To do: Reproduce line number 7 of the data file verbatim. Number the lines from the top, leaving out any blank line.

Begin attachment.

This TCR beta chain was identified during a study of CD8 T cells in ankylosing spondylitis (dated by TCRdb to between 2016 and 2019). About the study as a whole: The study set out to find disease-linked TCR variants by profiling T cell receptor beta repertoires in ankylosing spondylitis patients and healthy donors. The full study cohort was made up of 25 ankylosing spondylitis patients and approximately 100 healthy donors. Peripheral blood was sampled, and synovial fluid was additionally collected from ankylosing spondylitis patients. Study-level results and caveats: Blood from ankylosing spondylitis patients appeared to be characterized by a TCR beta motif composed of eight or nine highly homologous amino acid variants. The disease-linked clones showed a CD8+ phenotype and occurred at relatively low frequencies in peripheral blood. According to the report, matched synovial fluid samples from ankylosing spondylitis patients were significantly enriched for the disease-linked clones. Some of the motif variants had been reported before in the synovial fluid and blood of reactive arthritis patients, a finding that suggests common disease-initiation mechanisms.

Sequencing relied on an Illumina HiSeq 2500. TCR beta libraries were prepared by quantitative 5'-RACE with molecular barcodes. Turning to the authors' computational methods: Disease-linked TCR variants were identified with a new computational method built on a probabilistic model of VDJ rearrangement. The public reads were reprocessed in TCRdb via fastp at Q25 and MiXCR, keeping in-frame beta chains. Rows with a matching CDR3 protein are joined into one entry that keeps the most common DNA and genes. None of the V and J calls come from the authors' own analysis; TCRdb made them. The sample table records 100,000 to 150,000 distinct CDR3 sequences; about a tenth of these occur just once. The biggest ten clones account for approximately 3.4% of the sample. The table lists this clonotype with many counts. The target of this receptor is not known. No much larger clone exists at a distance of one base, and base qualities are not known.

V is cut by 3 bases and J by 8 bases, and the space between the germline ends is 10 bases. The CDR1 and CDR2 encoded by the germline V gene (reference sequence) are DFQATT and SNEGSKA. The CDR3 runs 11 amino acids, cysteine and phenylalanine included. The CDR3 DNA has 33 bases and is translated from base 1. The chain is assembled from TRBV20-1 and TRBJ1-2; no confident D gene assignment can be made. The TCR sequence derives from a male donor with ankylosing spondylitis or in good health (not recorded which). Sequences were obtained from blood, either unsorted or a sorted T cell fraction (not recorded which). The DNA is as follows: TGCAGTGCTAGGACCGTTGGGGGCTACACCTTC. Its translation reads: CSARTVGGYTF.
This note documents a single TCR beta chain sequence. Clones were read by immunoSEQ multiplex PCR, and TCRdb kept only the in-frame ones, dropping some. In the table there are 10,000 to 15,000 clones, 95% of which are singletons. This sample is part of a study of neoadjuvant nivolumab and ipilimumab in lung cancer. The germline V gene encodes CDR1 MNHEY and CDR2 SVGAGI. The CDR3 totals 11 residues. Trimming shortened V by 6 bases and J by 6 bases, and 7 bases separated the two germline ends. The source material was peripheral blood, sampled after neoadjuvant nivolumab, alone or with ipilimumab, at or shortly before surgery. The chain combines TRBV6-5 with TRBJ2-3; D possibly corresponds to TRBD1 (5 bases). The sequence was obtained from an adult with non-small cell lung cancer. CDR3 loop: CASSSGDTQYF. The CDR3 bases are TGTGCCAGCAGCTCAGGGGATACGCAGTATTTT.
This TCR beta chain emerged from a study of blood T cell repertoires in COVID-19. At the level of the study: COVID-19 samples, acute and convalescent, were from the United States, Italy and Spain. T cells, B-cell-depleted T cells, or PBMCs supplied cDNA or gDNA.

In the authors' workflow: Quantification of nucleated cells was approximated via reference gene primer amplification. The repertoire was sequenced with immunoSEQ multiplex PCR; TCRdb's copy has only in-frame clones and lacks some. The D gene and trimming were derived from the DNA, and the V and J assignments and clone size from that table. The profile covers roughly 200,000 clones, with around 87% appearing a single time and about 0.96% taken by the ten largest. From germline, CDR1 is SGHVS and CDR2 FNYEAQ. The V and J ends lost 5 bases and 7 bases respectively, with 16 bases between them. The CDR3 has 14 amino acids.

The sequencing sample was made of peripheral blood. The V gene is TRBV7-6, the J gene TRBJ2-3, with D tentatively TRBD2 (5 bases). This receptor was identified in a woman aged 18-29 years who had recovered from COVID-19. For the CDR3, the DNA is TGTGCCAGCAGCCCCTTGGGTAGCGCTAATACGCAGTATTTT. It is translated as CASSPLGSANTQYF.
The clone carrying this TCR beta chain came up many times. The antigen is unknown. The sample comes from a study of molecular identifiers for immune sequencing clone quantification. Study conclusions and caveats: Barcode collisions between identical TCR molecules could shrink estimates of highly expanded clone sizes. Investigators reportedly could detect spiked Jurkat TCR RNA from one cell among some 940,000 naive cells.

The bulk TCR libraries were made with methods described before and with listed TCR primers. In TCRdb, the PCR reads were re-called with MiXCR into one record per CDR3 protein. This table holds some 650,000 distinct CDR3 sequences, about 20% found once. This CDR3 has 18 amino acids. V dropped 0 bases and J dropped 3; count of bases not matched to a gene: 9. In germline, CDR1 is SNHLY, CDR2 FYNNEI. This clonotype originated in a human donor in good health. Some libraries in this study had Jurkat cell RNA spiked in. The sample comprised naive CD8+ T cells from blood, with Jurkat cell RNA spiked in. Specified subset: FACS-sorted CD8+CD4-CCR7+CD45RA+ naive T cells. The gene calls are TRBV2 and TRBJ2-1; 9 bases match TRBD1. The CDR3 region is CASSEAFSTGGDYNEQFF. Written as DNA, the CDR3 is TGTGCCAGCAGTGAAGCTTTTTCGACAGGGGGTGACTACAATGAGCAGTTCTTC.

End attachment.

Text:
The sequencing sample was made of peripheral blood. The V gene is TRBV7-6, the J gene TRBJ2-3, with D tentatively TRBD2 (5 bases). This receptor was identified in a woman aged 18-29 years who had recovered from COVID-19. For the CDR3, the DNA is TGTGCCAGCAGCCCCTTGGGTAGCGCTAATACGCAGTATTTT. It is translated as CASSPLGSANTQYF.